Throughout the nearly 18 years I have been the owner, editor and primary food “critic” for this publication, I have probably received as much praise and criticism for my dining reviews as I have about controversial road projects. Maybe more.
And, to be honest, I’m O.K. with that. I’ve heard it all before — “He never says anything bad about a restaurant, so how can you trust him?” But, the part many people don’t understand is that I don’t consider myself to be a “critic.” I prefer to think of myself as a “dining reviewer,” but either way, I believe my job, in these cases, is to tell you the things I like about any place I review — from ambiance and service to as many items on the menu as possible.
Despite what some people think, the easiest thing in the world is to say a place has “fresh” fish that isn’t fresh or that their steak often has more gristle than flavor. But, rather than let any such criticism see print, the thing I do is go back to the restaurant owner and/or chef and tell them about any problems.
“If I don’t like what I had, I will always tell you,” I’ve told countless restaurateurs. “But, if I like what I had, I will tell (approximately) 70,000 of my closest friends.”
And, believe me, I’ve had plenty of uncomfortable sitdowns with restaurant owners over the years. But, whether an eatery advertises with me or not, I still believe my job is to help promote area businesses, not put them out of business. It’s an attitude I brought with me from my time living, working and owning my own media buying/ad agency in New York City for more than a decade. I saw some truly amazing restaurants go out of business because a “critic” for the New York Post or New York magazine said his “pasta wasn’t al denté enough. One star (out of five).”
I’m sure, for some people, it’s something of a rush to have that kind of power, but I knew how expensive it was just to rent space anywhere in Manhattan or even Long Island or Westchester County and I saw restaurant owners who worked 80- or 90-hour weeks and sweat blood every day just to open and maintain a place.
So, I decided, at about age 30, that if I ever wielded that kind of power (as some say I do today), I would do so to help local restaurant owners, not try to make them shut their doors.
My years growing up in Long Island and living and working in Manhattan allowed me to experience every type of cuisine, from every country in Asia to Zimbabwe (African food, to date, has never been high on my list, but I’m still open-minded). More important, at least to me, is that I have learned what I like and don’t like over the years. To be my favorite Chinese place, you’d best have great egg rolls and spare ribs, a spicy shredded pork dish that makes me sweat and amazing fried rice. Italian places should know that garlic is the spice of life and yes, the pasta should be served al denté without having to ask for it. A great Japanese steak house has to have not only a tender and tasty hibachi steak, but also a great seared tuna and white meat fish (grouper, snapper, etc.) sushi.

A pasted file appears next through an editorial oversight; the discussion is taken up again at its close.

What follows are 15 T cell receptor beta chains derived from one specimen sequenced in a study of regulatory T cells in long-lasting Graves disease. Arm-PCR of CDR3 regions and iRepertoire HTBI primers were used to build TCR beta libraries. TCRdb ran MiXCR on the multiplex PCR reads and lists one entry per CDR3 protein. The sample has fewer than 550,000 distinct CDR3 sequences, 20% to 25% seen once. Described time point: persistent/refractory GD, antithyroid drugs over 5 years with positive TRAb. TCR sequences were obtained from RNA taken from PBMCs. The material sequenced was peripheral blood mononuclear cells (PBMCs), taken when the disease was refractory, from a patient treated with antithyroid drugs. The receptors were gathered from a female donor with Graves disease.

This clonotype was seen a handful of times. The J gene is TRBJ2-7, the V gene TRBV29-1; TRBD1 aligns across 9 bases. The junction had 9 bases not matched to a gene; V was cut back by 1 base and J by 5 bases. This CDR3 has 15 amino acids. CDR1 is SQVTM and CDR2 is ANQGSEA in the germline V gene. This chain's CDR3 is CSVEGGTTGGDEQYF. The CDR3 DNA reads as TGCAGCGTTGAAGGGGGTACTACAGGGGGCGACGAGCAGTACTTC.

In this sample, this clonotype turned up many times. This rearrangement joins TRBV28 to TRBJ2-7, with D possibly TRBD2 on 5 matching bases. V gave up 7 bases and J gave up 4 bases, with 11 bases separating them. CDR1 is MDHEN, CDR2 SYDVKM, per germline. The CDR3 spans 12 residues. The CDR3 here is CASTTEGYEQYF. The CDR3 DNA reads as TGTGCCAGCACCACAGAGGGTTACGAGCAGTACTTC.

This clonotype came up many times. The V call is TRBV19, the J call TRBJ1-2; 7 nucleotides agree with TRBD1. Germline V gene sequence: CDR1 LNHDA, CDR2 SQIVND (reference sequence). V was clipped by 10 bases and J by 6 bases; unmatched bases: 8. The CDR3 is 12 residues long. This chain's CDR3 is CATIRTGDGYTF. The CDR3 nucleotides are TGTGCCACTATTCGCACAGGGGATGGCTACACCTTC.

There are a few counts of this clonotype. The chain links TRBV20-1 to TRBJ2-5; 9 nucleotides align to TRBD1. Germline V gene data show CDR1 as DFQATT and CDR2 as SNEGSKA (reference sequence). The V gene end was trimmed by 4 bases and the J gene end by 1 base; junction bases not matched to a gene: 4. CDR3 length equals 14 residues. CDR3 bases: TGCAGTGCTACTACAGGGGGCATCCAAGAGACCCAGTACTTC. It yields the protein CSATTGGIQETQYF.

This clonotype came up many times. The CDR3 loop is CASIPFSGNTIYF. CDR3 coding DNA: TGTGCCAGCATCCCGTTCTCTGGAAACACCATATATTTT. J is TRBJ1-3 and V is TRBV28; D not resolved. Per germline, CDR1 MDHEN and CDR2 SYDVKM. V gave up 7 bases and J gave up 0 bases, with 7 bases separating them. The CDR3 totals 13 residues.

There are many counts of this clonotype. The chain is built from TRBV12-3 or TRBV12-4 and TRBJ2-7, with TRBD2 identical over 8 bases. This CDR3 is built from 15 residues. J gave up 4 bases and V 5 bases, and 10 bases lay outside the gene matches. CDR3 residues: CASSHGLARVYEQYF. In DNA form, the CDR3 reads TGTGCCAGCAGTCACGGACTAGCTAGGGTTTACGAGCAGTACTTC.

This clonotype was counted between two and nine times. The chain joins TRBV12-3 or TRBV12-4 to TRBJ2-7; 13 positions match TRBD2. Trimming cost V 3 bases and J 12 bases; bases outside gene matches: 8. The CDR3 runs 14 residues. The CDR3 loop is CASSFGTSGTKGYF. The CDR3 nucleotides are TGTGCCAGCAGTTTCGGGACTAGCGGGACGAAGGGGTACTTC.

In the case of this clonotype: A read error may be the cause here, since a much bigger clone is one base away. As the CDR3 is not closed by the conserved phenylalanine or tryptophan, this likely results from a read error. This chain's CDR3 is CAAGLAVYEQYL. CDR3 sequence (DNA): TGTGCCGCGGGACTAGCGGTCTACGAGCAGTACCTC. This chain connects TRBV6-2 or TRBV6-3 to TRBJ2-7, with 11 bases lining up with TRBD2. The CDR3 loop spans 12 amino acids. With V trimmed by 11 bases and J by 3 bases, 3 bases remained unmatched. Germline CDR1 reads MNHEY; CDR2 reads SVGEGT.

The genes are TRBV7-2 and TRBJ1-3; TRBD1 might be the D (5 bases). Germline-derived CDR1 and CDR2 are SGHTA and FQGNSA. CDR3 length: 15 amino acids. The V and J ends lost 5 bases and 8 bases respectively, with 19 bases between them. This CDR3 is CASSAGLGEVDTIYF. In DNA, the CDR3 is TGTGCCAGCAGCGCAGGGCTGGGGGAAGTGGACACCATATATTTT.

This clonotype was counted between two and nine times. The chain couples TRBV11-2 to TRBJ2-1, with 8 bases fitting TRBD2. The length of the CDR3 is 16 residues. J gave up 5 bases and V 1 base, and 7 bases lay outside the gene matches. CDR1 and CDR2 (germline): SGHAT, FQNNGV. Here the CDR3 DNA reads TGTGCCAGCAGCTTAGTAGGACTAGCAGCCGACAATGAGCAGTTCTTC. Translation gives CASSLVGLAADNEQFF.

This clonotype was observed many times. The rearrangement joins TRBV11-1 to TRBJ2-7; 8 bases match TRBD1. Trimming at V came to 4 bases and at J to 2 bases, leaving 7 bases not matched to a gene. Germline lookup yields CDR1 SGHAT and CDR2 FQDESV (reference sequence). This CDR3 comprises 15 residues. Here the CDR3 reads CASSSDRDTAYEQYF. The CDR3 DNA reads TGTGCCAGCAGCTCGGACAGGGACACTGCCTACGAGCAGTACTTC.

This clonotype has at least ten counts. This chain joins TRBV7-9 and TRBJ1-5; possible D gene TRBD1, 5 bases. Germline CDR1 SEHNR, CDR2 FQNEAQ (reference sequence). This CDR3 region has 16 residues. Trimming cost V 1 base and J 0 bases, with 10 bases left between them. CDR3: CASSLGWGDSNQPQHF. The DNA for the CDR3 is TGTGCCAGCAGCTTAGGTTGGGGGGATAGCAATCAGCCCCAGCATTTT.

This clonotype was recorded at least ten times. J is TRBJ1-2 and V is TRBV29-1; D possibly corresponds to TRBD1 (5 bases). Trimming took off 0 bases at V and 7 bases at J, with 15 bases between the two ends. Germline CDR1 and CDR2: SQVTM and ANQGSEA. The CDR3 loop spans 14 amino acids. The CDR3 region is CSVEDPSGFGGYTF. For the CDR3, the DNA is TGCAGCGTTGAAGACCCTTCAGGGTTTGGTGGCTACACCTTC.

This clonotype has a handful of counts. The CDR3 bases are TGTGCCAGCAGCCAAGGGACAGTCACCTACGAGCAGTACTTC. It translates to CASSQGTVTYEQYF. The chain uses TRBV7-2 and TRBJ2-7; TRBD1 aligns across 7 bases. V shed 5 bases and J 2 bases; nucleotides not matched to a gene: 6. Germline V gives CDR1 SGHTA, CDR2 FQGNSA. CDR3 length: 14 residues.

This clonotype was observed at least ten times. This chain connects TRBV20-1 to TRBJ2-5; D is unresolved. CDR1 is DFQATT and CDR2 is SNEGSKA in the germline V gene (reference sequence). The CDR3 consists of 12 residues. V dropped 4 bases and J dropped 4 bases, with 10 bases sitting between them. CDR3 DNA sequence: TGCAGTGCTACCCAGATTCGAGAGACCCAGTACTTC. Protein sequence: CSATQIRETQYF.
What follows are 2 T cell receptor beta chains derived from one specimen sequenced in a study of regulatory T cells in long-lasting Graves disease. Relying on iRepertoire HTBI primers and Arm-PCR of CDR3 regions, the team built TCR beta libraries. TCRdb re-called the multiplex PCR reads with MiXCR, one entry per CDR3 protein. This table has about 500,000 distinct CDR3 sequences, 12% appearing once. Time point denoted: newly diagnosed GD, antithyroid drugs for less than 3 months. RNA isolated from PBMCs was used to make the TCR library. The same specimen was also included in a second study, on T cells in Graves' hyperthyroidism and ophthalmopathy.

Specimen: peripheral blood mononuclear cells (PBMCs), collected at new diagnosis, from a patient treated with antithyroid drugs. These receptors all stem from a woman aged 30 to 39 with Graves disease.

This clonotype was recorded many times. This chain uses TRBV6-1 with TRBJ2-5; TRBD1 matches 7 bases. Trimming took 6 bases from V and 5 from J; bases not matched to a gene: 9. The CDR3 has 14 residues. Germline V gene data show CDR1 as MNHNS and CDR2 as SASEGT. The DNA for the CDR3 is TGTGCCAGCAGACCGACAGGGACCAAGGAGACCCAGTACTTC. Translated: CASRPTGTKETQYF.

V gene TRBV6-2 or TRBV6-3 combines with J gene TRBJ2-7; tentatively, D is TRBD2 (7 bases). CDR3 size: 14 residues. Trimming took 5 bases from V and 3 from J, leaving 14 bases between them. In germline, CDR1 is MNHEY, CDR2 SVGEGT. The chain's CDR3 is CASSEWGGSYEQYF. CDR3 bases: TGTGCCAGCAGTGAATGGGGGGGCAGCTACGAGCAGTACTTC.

While it’s true that I won’t just put it in print if I don’t like something I sample at a local eatery, if you can’t tell the difference between a “rave” review of mine and a…let’s say lukewarm one, all I can say is that most people I’ve talked to in person about this subject definitely have known the difference.
They’ll even tell me, “You really love Acropolis, but you were just O.K. with __________ (go ahead, fill in that blank yourself).” I try to not overuse words like “my favorite” or “the best” in my reviews, so if I do give something one of those titles in a story, I don’t believe you can go wrong sampling it.
In fact, I stand behind every word of every dining review I’ve ever done. If you try what I recommend, more often than not (although everyone’s tastes are still different), you’ll at least enjoy your meal. If you try things I haven’t mentioned…well, I simply can’t vouch for menu items I haven’t tried or dishes I don’t normally enjoy, so you’re more on your own at those times.
The most important thing, at least to me, is that the restaurant owners, time and time again, tell me that my reviews work better than ANY other advertising medium. From Day One, there has been a big run on mojo park and merluza at La Cubanita Café, people stopping into Wolf’s Den asking for my eggs over easy with crispy bacon and crispier hash browns and to 900º Woodfired Pizza for the New York-style (and woodfired oven) pizzas and pastas since my reviews of each came out.
The fact is that while some people only want to see me be “honest” and say when I’ve had a bad meal or two somewhere, most of you apparently not only enjoy reading my reviews (which I always put in the last few pages of an issue to ensure that the back of the book gets as many eyeballs as the front), you actually go to the places and try them…and usually try my recommendations. And, best of all, you tell the restaurant owner(s) that I sent you and I can’t thank you enough for that!
In other words, I won’t apologize for not trying to put anyone out of business, even though any number of restaurants I’ve written nice things about over the years have gone the way of the dinosaur. The bottom line is that even though this isn’t NYC, it’s tough to operate a dining establishment anywhere and my goal is still to help, especially the mom-and-pop places.
Turn to pages 30-31 to see this year’s Reader Dining Survey & Contest winners. My favorite restaurants for 2011 will appear next issue.